OpenPGP Keyservers:

It was last updated in June 2001. I have used that to attempt to
unravel some of the keyserver stuff. I also started looking into the
GPG world where long lists of servers are being circulated. However,
those lists make it hard to get an overall picture. Many of the
servers in the above list are also mentioned there.

However the problem is this, keyservers change, some seem no longer
active and there is not much information as to what is connected to
what in terms of synchronization of data. The page mentioned above
does help in that regard.

A physical server can have several names (aliases). The above page
helps sort some of this out. A physical server having many names
really confuses the issue as well. Probably convenient from a network
management point of view, but very confusing for users.

In other words if a server stops responding, it may be that the name
we were using was dropped while the server itself may be continuing
to work via its other names (each different name is a pointer, alias,
to the same IP address of the server).

In the case of the NAI US server, it has stopped responding no matter
which of its names is used. As well, all the names are still there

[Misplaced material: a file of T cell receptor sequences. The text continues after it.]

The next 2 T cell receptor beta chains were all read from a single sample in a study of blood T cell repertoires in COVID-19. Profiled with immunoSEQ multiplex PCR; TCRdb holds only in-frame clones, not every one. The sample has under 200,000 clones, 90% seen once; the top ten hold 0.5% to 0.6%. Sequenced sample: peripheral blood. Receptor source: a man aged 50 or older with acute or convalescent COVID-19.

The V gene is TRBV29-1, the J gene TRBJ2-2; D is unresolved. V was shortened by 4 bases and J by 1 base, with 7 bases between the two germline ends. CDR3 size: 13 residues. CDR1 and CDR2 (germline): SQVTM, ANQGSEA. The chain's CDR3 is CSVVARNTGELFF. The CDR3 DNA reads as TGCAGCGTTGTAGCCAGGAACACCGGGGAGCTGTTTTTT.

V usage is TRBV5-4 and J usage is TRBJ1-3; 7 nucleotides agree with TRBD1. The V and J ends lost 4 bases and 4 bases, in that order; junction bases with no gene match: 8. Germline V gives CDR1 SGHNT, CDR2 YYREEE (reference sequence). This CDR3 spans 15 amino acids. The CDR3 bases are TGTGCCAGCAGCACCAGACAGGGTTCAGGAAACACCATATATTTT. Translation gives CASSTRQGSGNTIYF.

and still point to its IP address [], but there was no
response for a few days now.

"wwwkeys.pgp.net" is one of the groups of servers in Europe. All have
HTTP: port 11371. These servers are synchronized as a group

They share similar names:   wwwkeys.*.pgp.net
  where "*" is the country code,

  e.g. "wwwkeys.nl.pgp.net"   Netherlands

Others are:
  wwwkeys.de.pgp.net   Germany -- alias: "blackhole.pca.dfn.de"
  wwwkeys.cz.pgp.net   Czech Republic
  wwwkeys.ch.pgp.net   Switzerland
  wwwkeys.dk.pgp.net   Denmark

The node in the Netherlands has several names all pointing to the
same server at [IP:]:

At the present it also has a fifth alias "europe.keys.pgp.com" which
is used by NAI in Europe. It may be better not to use that name, NAI
may have it removed some day. Note that searching
"europe.keys.pgp.com" gives the same results as searching